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Legal Q & A Tenants Operating Day Cares – by Franco Simone, Esq.

Posted on 01. Apr, 2016 by in all

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Q:  My tenants informed me that they plan on running a small day care business out of their apartment. However, my rental agreement strictly prohibits operating a business out of the apartment and the area in which the apartment building is situated is not zoned for commercial businesses. Can I prohibit my tenants from starting the day care?
A: No, you cannot prohibit your tenants from starting the day care. Under California law, houses, condos, and apartment units may be used to run a small family day care business. These laws were passed in order to make childcare more readily available for working parents in residential neighborhoods.  Further, running a small day care home is not considered a “business use of the property.” Thus, your tenants can run the small day care regardless of the language in the rental agreement prohibiting business operations. 

Q:  What does this mean for the provisions I have included in my rental agreement?
A: This means that any provision in your rental agreement that aims to prohibit utilizing the premises as a small family day care business is invalid. 

Q:  What type of notice is my tenant supposed to give me before he opens a small family day care business?
A: A tenant wishing to open up a small family day care business out of their rental unit is expected to give the owner of the property 30 days’ written notice of their intent to start the business. However, many prospective day care providers fail to provide written notice to the owner. Additionally, failure to give notice is not considered grounds to refuse operation of the day care opening because it is not mandatory for the tenant to obtain approval from the owner before starting the business. 

Q:  What can I do as a landlord to ensure that my property is well maintained?
A: Once you are made aware that your tenant intends on running a small day care business out of the property, you may increase your tenant’s security deposit amount due to this new business endeavor. You may demand an increased security deposit amount even if you charge your other tenants a smaller amount. However, the total security deposit amount you charge your tenant running the day care cannot, under any circumstances, surpass the maximum amount permissible under present law.  

Q: My tenant told me that she wanted to start a daycare business out of the house she rents from me. I told her no because I do not want my property damaged and I do not want to be liable. Are there any repercussions for denying the day care business?
A: Yes. Your tenant has the right under California Law to run a small family day care business out of her rental unit, even if you disapprove of it. Denying this right could open you up to a lawsuit.  

Q:  Is there any criteria my tenants must meet in order to open the small family day care?
A: Yes, the California Department of Social Services has to assess the conditions of the home as well as your tenant’s qualifications before licensing your tenant as a family day care provider. If the home is approved by the Department your tenant can supervise up to six children at a time or up to eight children if landlord approves in writing. Furthermore, it is mandatory that the day care provider carry either: (1) liability insurance of $100,000 per occurrence and $300,000 per year; or (2) affidavits by all parents acknowledging the lack of insurance. It may also be a good idea for you to request that you be named as an additional insured if your tenant does happen to carry insurance. However, property owners are responsible for any increases in insurance premiums as a result of being added as an additional insured. Lastly, it is always a good idea to require tenants to have renter’s insurance in addition to liability insurance and/or a bond. While the same rules that apply to other tenants are the same for day care providers, one should be cautious when assessing breaches of the agreement or when considering taking action to correct the violation because such action may be viewed as retaliatory.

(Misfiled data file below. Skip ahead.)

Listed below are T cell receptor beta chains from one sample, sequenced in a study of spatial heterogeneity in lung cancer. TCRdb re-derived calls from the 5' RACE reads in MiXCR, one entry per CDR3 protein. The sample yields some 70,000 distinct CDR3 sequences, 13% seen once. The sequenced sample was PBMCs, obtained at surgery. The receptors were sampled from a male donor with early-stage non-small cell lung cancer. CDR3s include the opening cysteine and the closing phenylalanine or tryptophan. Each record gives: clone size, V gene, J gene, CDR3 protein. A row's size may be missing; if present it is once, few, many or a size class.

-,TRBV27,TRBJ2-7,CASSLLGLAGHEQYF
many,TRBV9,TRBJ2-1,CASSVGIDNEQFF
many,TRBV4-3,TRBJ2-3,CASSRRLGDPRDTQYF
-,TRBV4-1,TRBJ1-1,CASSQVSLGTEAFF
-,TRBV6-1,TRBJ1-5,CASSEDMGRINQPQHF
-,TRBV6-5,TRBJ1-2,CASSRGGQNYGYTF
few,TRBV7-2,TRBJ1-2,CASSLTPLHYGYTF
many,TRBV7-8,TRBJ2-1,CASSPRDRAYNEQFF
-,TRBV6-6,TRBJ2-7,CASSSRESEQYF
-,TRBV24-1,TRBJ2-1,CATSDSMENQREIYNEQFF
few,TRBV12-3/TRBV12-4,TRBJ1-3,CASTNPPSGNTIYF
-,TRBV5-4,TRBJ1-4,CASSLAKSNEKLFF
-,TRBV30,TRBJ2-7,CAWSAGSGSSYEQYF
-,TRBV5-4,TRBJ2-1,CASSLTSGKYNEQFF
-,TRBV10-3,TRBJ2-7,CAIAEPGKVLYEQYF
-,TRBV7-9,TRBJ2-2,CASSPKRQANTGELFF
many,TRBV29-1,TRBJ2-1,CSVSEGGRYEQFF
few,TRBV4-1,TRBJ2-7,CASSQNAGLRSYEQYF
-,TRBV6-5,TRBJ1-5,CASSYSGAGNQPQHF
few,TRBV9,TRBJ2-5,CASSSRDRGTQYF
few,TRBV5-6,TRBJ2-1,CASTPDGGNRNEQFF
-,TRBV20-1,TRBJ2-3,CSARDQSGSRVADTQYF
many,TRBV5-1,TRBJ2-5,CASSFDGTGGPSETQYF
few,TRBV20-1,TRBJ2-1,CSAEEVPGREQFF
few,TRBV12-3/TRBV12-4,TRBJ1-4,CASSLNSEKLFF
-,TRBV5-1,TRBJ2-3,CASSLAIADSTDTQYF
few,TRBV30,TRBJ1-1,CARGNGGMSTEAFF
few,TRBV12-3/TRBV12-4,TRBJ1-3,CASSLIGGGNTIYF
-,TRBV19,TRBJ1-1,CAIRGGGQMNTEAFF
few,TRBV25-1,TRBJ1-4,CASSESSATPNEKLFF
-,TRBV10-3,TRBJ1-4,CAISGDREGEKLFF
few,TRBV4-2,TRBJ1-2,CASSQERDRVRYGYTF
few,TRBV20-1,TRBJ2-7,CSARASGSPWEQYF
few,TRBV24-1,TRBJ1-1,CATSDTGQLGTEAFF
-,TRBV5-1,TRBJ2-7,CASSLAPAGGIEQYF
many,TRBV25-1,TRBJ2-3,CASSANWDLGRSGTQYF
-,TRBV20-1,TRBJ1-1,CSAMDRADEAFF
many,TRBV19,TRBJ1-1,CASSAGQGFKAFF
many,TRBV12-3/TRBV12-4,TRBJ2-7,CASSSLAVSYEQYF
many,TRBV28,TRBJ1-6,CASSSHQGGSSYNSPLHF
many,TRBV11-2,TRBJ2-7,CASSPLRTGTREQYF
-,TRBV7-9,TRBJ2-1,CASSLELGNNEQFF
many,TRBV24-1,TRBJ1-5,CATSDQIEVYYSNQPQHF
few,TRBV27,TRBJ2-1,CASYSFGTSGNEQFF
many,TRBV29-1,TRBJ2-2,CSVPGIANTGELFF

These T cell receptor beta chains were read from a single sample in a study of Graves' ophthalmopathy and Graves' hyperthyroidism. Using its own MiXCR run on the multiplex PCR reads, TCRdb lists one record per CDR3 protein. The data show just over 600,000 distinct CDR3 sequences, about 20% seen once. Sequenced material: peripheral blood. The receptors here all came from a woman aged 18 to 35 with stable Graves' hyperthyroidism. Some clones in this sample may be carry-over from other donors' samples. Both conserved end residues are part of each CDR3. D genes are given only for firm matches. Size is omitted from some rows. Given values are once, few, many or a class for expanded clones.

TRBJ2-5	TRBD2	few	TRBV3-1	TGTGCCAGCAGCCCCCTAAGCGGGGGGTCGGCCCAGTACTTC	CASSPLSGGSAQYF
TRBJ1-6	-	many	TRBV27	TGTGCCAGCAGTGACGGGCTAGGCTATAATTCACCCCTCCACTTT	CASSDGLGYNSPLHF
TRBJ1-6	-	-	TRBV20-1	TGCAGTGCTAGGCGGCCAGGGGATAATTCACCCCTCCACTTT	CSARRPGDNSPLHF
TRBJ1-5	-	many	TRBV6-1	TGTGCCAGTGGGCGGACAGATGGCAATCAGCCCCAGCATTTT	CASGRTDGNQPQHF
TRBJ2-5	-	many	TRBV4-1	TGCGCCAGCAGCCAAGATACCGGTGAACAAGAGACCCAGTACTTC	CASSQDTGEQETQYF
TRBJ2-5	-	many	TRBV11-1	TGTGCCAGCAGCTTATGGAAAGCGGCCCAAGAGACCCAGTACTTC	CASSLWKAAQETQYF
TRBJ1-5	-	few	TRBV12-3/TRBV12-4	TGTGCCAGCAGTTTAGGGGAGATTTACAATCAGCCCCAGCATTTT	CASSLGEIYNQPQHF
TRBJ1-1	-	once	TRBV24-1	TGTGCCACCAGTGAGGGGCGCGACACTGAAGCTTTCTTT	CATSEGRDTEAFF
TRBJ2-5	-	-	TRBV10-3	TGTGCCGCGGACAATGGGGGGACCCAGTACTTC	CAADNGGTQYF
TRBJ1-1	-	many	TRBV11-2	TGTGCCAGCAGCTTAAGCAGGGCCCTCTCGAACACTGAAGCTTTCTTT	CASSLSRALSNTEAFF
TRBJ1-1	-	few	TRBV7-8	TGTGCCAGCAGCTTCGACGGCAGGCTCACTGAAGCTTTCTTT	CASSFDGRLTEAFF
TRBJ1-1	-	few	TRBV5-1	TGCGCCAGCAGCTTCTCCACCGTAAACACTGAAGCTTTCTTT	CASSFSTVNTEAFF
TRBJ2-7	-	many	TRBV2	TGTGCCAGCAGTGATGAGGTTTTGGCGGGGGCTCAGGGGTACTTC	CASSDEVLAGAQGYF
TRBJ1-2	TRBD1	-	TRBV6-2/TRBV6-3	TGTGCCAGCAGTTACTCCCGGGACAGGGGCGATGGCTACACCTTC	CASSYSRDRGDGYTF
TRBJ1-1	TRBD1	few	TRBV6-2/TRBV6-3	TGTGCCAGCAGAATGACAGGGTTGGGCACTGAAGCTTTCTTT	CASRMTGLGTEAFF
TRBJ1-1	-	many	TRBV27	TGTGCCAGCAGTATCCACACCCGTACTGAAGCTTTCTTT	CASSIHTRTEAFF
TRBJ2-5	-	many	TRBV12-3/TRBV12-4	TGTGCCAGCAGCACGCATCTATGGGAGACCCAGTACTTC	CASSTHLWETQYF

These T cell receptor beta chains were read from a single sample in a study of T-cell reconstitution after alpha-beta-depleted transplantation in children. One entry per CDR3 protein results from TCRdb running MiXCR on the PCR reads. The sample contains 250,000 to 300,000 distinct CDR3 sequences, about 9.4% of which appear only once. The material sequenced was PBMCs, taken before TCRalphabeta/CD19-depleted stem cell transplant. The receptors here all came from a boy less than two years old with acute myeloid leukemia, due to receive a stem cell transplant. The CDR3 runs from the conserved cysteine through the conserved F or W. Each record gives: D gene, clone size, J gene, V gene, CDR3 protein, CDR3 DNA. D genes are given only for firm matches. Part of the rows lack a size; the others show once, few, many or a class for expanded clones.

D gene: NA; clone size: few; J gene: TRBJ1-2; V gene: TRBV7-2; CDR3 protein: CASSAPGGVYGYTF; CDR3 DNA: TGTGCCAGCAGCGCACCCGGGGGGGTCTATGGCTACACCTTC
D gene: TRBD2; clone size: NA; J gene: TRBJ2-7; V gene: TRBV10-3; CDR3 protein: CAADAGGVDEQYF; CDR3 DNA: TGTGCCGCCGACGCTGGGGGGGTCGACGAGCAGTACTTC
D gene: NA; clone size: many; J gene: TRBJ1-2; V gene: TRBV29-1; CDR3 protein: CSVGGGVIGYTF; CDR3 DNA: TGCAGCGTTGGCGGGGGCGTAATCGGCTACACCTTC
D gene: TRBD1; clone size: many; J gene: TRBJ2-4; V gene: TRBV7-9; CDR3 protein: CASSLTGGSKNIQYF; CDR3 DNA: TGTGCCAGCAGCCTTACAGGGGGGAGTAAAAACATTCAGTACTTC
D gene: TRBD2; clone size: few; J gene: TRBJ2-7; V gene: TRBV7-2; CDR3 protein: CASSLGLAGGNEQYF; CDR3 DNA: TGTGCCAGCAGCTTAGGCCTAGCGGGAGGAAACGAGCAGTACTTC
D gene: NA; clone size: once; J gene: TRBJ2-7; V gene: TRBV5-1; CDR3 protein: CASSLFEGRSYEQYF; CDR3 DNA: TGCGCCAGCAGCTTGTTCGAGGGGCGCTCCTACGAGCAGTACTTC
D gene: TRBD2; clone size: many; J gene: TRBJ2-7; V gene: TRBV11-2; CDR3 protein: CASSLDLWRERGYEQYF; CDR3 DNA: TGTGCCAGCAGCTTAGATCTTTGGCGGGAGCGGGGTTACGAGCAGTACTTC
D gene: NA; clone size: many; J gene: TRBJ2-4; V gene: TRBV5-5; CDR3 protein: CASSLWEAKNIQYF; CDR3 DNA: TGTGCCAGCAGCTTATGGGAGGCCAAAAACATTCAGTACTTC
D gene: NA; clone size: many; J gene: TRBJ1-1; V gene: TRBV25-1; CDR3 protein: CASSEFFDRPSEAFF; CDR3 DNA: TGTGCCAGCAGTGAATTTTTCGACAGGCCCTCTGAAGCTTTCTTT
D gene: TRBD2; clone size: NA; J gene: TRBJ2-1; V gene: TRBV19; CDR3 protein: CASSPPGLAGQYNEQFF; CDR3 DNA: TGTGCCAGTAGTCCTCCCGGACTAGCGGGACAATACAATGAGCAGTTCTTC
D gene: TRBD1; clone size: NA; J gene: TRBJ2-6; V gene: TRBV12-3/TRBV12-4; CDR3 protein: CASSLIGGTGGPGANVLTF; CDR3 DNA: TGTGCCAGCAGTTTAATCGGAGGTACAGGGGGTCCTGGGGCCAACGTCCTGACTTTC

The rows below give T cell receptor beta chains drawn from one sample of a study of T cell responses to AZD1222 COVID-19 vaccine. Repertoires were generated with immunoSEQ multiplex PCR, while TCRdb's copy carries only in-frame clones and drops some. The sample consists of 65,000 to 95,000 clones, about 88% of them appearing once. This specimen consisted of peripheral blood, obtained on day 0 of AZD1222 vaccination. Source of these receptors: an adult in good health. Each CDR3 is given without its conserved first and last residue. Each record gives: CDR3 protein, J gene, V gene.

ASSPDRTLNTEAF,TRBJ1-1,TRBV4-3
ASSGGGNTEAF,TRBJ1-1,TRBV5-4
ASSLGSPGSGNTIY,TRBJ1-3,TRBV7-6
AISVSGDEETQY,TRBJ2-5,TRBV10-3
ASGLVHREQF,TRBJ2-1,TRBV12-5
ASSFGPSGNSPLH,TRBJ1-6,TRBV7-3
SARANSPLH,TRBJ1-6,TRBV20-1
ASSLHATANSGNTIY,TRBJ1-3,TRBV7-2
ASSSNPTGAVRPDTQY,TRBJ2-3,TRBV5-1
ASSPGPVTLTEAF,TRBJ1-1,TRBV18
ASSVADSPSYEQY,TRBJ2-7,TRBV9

Q: My tenant gave me thirty days notice that she plans to operate a daycare business out of her apartment. I told her that she could only supervise four children because my insurance will only cover daycare businesses up to four children. She is now caring for six children. Can I tell her that she can only watch four because of my insurance policy?
A: No. Your tenant is allowed to watch up to six children under California Law. If she is in compliance with the other conditions she should have liability insurance of liability insurance of $100,000 per occurrence and $300,000 per year, you can request to be named as an additional insured. It may also be a good idea for you to look at different insurance policies that cover up to six children or more. 

Attorney Franco Simone, of the Landlords Legal Center and has been doing evictions for 20 years.  He is also an adjunct law professor at the University of San Diego.  Mr. Simone’s office is open Monday- Friday from 9:00 AM to 5:00 PM .-  Tel: 619-235-6180, website: www.landlordslegalcenter.com or email info@landlordslegalcenter.com  

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